"I don't think the law is clear enough," Loehrer said, adding, "I don't think it's possible for the law enforcement to know what is allowable and what is not."

The full story is available here.  In striking down the law, the judge relied on the void-for-vagueness doctrine, which I've summarized for you.

Over a century ago, the Court outlined the policy of what would become the void-for-vagueness doctrine: 

“It would certainly be dangerous if the legislature could set a net large enough to catch all possible offenders, and leave it to the courts to step inside and say who could be rightfully detained, and who should be set at large. This would, to some extent, substitute the judicial for the legislative department of government.”

United States v. Reese, 92 U.S. 214, 221 (1875).

The void-for-vagueness doctrine has remained vibrant, and “requires that a penal statute define the criminal offense with sufficient definiteness that ordinary people can understand what conduct is prohibited and in a manner that does not encourage arbitrary and discriminatory enforcement.” Village of Hoffman Estates v. Flipside, 455 U.S. 489 (1982).   The void-for-vagueness doctrine protects a citizen from “standardless sweep[s] [that] allows policemen, prosecutors, and juries to pursue their personal predilections.” Smith, supra, 415 U.S. at 574   The aim is also to avoid giving police, prosecutors, and juries undue discretion in defining what conduct is prohibited.

It is not enough for a criminal defendant to boldly assert that a statute is vague. See Gentile v. State Bar of Nevada, 501 U.S. 1030 (1991).   All language is, to some degree and to some people, vague.  See   Indeed, very respected and credible philosophers have theorized that the only language lacking vagueness is the language within each person’s own mind: Your own private language.   Instead of merely shouting that statutory language is vague, a criminal defendant must show that the statute so vague that a reasonable person would not know what conduct is prohibited. Kolender v. Lawson, 461 U.S. 352 (1983).

Here the judge noted that "fondle" and "caress" were indefinately certain.  What if the stripper and patron (maybe we should call them "johnnys") held hands, or brushed up to each other?  What if the johnny put $5 into the stripper's panties? 

Too many unanswered questions means that there would be discretionary arrests, prosecutions, and convictions.  As such, the law had to go.

Abortion Protests

Stuart Buck of The Buck Stops Here, has file a cert. petition challenging a restriction on anti-abortion speech, which is available here.  The Question Presented is:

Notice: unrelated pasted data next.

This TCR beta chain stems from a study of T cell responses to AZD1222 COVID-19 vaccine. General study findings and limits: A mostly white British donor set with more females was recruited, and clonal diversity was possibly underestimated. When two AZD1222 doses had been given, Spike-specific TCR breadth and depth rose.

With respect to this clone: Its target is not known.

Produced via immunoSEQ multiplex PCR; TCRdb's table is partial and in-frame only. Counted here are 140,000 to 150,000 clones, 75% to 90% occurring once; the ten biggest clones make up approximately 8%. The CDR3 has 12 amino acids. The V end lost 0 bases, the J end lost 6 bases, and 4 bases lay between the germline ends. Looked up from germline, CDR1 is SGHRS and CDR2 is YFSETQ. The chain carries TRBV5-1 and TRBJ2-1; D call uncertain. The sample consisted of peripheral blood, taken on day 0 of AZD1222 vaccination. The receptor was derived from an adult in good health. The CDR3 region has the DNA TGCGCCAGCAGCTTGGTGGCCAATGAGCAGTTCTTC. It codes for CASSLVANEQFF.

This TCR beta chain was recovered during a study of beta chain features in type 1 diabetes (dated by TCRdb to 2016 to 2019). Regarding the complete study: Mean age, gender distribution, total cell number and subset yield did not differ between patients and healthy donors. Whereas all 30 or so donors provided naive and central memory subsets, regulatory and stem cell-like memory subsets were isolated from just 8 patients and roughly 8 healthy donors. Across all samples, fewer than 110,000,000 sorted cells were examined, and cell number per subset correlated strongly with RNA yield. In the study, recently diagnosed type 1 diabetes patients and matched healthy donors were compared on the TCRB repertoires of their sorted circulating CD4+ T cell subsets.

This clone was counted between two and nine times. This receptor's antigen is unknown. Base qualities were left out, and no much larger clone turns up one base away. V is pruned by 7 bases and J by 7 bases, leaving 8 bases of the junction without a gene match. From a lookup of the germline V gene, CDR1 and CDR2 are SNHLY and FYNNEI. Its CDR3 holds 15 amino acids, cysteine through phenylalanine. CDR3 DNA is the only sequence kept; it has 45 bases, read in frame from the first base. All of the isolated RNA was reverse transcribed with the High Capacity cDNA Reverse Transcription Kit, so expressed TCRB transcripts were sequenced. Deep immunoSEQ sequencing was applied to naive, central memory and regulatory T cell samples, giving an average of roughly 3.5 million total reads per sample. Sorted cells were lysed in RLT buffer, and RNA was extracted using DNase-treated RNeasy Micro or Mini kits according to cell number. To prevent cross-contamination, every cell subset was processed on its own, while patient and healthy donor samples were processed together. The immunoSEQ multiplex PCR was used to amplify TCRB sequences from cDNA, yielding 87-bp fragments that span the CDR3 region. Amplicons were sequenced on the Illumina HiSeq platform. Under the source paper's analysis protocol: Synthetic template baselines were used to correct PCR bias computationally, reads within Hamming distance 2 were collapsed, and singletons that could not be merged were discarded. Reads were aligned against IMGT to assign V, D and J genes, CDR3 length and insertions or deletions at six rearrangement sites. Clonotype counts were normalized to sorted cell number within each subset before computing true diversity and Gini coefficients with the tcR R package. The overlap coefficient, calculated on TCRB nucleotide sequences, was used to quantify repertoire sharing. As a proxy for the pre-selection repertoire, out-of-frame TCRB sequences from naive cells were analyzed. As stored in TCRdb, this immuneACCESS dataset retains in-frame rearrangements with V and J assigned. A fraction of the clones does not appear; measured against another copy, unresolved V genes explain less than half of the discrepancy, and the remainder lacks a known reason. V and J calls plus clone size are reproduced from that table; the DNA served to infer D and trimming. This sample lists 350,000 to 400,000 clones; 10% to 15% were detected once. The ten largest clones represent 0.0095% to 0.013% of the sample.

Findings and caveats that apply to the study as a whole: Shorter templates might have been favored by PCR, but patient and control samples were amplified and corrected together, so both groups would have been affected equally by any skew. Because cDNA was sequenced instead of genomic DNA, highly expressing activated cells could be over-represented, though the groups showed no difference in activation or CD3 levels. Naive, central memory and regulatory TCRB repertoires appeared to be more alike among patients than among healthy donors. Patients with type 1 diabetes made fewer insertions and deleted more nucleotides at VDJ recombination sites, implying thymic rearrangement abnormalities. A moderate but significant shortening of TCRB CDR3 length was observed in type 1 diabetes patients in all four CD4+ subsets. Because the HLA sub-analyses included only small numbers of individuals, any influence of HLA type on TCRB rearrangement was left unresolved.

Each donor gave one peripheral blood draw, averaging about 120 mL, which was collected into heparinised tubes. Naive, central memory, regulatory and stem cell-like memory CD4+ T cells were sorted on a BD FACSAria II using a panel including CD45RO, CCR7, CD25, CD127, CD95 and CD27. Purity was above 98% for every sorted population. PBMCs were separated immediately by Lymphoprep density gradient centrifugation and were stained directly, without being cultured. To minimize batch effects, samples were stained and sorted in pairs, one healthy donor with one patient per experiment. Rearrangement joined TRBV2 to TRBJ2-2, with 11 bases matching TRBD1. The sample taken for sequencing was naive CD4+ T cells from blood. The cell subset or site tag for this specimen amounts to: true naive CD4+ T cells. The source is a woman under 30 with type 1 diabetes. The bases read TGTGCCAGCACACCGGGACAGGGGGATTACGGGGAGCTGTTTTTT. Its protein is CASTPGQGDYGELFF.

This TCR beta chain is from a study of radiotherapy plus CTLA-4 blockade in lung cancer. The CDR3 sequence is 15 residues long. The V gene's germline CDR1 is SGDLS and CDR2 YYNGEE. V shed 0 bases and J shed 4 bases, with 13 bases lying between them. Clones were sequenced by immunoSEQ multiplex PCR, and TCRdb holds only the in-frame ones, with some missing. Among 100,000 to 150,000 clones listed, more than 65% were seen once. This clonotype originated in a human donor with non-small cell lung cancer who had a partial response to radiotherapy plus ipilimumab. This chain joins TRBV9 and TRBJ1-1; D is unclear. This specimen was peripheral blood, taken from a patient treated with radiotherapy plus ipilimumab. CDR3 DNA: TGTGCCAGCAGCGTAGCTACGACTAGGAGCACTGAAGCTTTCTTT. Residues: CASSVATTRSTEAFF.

Whether a speech-restrictive no-approach “buffer zone” law violates the First Amendment where, unlike the statute sustained in Hill v. Colorado, 530 U.S. 703 (2000), it (i) bars speech-related “approaches” only outside free-standing abortion clinics, rather than outside all health-care facilities, and thus is not content-neutral; and (ii) expressly exempts unconsented, speech-related “approaches” by clinic employees or agents, and thus is not viewpoint-neutral.

In Hill v. Colorado, the Court upheld a Colorado law that prohibited leafletters from coming closer than 8-feet to any person approaching any health-care facility.  Although everyone knew that the law was enacted to prevent abortion protesters from showing would-be abortion patients pictures of aborted fetuses, the Court closed its eyes and pretented it was a merely a content-neutral time, place, and matter restriction. 

Just as the state can require you to keep the volume down while performing a concert in a public forum, Ward v. Rock Against Racism, 491 U.S. 781 (1989), so too can it require you to maintain a reasonable distance from someone seeking medical treatment.  In Hill, the Court was able to analogize Colorado's restrictions to those in Ward because everyone was presented from coming within 8-feet of all health care facilities.  Had New York, in Ward, allowed political groups to turn the volume up while requiring other groups to turn the volume down, the law would have been invalid, since it singled out one type of speech for favored treatment.  (Re: You can hold loud political rallies, but not loud book fairs).

Here is appears that only anti-abortion speech receives disfavored treatment.  The challenged law reads:

No person shall knowingly approach another person or occupied motor vehicle *** for the purpose of passing a leaflet or handbill to, displaying a sign to, or engaging in oral protest, education or counseling with such other person in the public way or sidewalk area within a radius of 18 feet from any entrance door or driveway to a reproductive health care facility...

This law only targets speech directed at persons entering a "reproductive health care facility."  More so than in Hill, the law's purpose of restricting anti-abortion speech is clear.

(Hat tip: SCOTUSBlog)